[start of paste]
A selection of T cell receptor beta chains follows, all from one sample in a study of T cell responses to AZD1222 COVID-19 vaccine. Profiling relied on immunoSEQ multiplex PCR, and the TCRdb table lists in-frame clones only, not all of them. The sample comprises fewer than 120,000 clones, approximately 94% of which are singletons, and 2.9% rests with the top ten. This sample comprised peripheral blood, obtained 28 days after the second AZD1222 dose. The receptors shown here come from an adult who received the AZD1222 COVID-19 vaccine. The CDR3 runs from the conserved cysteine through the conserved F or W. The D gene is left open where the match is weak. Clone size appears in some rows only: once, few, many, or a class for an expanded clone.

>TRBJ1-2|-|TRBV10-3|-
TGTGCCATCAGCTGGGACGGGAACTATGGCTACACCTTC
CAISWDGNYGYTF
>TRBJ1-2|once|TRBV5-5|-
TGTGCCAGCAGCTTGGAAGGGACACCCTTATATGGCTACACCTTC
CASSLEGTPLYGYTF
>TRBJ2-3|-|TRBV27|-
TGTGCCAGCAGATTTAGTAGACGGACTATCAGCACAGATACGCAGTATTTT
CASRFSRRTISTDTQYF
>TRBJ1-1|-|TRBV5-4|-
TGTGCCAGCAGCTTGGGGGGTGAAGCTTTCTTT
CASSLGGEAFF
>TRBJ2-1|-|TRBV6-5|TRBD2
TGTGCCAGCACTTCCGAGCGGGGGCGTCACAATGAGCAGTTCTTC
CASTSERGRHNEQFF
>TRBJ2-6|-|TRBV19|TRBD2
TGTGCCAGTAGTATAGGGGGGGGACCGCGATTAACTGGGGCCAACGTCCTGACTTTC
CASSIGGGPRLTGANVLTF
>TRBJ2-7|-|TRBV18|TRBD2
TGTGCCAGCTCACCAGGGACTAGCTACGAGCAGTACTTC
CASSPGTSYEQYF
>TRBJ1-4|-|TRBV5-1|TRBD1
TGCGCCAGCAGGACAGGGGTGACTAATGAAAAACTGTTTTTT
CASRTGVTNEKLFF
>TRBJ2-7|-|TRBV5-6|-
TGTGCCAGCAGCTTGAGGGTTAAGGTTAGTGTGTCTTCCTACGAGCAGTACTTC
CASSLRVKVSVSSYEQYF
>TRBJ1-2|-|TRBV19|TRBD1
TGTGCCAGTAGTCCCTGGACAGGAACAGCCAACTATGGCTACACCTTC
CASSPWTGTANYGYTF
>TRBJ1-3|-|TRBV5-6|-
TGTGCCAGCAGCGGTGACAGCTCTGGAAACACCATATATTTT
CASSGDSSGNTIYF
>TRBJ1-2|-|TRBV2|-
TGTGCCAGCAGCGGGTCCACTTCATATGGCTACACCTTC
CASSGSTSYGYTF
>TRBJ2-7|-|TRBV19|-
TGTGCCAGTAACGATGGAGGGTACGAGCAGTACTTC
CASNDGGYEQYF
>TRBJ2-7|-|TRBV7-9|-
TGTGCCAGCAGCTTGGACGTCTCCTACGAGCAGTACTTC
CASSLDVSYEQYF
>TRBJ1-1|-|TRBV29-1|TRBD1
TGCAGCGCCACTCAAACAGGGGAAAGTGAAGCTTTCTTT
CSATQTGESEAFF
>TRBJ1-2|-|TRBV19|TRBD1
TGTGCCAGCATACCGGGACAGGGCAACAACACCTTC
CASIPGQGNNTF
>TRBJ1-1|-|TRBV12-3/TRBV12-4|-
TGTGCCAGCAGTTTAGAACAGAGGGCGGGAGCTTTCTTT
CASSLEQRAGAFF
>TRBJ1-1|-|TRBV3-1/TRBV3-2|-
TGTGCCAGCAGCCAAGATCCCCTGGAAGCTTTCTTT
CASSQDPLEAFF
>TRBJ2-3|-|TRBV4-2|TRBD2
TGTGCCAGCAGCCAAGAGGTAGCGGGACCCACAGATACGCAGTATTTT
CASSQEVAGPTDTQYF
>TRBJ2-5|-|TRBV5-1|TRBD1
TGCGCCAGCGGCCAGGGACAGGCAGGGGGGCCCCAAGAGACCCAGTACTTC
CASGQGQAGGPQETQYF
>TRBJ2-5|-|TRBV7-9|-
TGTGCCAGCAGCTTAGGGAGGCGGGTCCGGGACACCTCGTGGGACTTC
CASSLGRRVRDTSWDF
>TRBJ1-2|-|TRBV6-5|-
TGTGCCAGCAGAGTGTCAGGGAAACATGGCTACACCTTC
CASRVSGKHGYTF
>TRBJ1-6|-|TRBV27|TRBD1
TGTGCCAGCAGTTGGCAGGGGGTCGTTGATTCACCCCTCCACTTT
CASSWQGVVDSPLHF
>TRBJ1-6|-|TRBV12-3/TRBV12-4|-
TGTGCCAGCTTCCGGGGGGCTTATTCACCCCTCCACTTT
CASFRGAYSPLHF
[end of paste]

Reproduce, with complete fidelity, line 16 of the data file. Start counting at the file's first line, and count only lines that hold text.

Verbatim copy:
CASTSERGRHNEQFF